DCSIMG

South Sudan rebels take control of oil rich region

Sudanese wait at the UN compound in Juba yesterday, seeking refuge. Picture: Getty Images

Sudanese wait at the UN compound in Juba yesterday, seeking refuge. Picture: Getty Images

  • by RODNEY MUHUMUZA IN KAMPALA, UGANDA
 

South Sudan’s central government lost control of the capital of a key oil-producing state yesterday, the military said, as renegade forces loyal to a former deputy president seized more territory in fighting that has raised fears of full-blown civil war in the world’s newest country.

Bentiu, the capital of oil-rich Unity state, is now controlled by a military commander loyal to former vice-president Riek Machar, said Colonel Philip Aguer, the South Sudanese military spokesman.

The armed rebels were said to be in control days earlier of some of South Sudan’s oil fields, which have historically been a target for rebel movements, endangering the country’s economic lifeblood.

South Sudan gets nearly 99 per cent of its government budget from oil revenues, and the country reportedly earned $1.3 billion (£796 million) in oil sales in just five months this year, according to the London-based watchdog group Global Witness.

Although the country’s capital, Juba, is mostly peaceful a week after a dispute among members of the presidential guard triggered violent clashes between military factions, fighting continues as the central government tries to assert authority in the states of Unity and Jonglei.

Bor, the capital of Jonglei, is said to be the scene of some of the fiercest clashes between government troops and rebels.

Michael Makuei Lueth, South Sudan’s information minister, said Mr Machar was believed to be hiding somewhere in Unity state. “He is a rebel, he’s a renegade and we are looking for him. He’s moving in the bushes of South Sudan,” Mr Lueth said.

The UN mission in South Sudan said in a statement yesterday that all non-critical staff in Juba are being evacuated to Uganda. The mission said the move was “a precautionary measure to reduce pressures on its limited resources” as it continues to provide assistance and shelter to more than 20,000 civilians gathered inside its compounds in Juba, the mission said in a statement yesterday.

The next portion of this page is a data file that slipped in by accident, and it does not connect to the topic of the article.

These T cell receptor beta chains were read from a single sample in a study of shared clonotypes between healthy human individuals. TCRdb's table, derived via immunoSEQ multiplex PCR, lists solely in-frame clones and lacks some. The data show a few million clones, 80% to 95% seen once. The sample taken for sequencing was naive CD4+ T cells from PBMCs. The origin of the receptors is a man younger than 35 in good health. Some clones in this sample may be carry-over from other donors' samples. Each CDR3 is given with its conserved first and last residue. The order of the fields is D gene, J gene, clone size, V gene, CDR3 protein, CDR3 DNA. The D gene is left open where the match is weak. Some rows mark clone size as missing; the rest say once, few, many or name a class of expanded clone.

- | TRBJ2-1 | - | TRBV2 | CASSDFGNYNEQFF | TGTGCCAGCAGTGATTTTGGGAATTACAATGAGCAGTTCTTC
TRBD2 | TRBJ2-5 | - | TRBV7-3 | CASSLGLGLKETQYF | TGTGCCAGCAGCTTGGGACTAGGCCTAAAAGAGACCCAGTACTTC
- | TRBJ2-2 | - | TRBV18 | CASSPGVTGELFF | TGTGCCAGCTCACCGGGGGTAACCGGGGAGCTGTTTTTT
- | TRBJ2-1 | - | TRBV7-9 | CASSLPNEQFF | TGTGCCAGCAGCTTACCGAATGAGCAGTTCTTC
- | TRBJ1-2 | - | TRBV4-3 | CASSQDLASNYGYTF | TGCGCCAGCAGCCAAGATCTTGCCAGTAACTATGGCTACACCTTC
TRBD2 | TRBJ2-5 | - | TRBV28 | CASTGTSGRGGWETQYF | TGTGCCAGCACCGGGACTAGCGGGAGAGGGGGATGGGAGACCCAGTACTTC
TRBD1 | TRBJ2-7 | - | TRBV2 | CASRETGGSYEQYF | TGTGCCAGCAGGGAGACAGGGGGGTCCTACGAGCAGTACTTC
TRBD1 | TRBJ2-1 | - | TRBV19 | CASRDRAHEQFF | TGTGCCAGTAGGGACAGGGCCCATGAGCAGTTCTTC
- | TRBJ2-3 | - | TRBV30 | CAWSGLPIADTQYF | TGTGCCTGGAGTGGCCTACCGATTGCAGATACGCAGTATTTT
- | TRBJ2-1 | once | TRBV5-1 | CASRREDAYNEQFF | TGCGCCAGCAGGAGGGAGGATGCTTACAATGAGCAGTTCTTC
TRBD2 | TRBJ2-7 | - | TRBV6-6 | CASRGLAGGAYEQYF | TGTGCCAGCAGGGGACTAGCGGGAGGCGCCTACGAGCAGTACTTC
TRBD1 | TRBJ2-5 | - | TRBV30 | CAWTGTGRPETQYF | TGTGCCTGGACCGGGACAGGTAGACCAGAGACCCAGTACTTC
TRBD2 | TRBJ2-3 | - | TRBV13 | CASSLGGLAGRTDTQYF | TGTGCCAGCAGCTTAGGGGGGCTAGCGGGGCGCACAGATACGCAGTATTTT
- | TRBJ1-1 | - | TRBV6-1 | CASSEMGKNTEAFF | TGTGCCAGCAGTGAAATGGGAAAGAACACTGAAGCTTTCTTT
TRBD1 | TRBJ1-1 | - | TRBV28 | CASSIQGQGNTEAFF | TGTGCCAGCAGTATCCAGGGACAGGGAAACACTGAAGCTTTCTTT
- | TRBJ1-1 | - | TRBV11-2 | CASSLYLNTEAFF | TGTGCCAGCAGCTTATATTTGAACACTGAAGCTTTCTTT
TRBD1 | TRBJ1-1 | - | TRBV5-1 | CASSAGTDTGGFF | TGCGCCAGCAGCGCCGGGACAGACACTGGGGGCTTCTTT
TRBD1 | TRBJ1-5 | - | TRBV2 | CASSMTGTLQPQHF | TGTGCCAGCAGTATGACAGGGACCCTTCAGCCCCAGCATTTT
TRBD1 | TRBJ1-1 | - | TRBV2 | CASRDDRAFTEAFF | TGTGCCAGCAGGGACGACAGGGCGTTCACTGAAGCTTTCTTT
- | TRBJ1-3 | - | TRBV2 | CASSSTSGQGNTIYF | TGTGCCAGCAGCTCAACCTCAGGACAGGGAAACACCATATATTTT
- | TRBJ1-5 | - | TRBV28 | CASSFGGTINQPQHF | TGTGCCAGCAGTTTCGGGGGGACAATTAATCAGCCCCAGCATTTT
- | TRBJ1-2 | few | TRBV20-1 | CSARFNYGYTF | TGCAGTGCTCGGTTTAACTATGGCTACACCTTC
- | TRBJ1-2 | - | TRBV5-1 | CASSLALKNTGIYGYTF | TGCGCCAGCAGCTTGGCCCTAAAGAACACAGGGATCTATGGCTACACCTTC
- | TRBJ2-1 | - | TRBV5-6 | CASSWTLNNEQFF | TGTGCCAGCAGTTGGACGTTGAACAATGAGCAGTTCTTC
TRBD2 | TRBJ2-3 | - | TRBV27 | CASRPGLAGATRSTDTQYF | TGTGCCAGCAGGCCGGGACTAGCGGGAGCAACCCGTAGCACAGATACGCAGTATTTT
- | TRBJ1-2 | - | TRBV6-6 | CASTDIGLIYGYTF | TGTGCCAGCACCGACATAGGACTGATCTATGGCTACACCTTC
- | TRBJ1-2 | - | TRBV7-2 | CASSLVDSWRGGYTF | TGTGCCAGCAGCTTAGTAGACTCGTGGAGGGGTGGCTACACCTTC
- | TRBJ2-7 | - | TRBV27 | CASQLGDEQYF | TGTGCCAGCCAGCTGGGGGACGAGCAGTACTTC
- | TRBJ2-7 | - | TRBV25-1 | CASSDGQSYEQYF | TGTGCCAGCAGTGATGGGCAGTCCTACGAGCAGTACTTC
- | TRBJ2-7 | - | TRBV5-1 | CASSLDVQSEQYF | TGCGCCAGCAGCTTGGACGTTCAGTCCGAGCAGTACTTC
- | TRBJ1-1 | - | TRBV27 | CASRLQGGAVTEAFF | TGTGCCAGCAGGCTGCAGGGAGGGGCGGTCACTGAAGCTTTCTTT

Hilde Johnson, the UN secretary-general’s envoy in South Sudan, said the evacuation does not mean the UN is “abandoning” the country.

“We are here to stay, and will carry on in our collective resolve to work with and for the people of South Sudan,” she said.

Hundreds have been killed in the fighting and world leaders are concerned about civil war in a country with a history of ethnic violence and divided military loyalties.

The United States and other countries have been evacuating their citizens from South Sudan. The US embassy in Juba said it has evacuated at least 450 Americans and other foreign nationals from the city this week.

On Saturday gunfire hit three US military aircraft trying to evacuate American citizens in Bor, wounding four US service members. In the same region gunfire downed a UN helicopter on Friday.

Earlier this week the top military general in Bor defected with his troops, starting a rebellion that appears to be spreading.

Col Aguer said Bor is still under the control of pro-Machar forces, disputing reports the rebels had fled as government troops advanced on Bor.

South Sudan’s president Salva Kiir, an ethnic Dinka, said last week that an attempted military coup had triggered the violence, and the blame was placed on Mr Machar, an ethnic Nuer. But officials have since said a fight between Dinka and Nuer members of the presidential guard triggered the fighting that later spread across the East African country.

UN secretary-general Ban Ki-moon yesterday urged South Sudan’s leaders “to do everything in their power” to stop the violence.

Foreign ministers from neighbouring countries Kenya, Ethiopia, Uganda and Djibouti were in South Sudan earlier in the week to try and diffuse the crisis.

South Sudan, which became independent in 2011, has been plagued by ethnic discord, corruption and conflict with Sudan over oil revenues.

 

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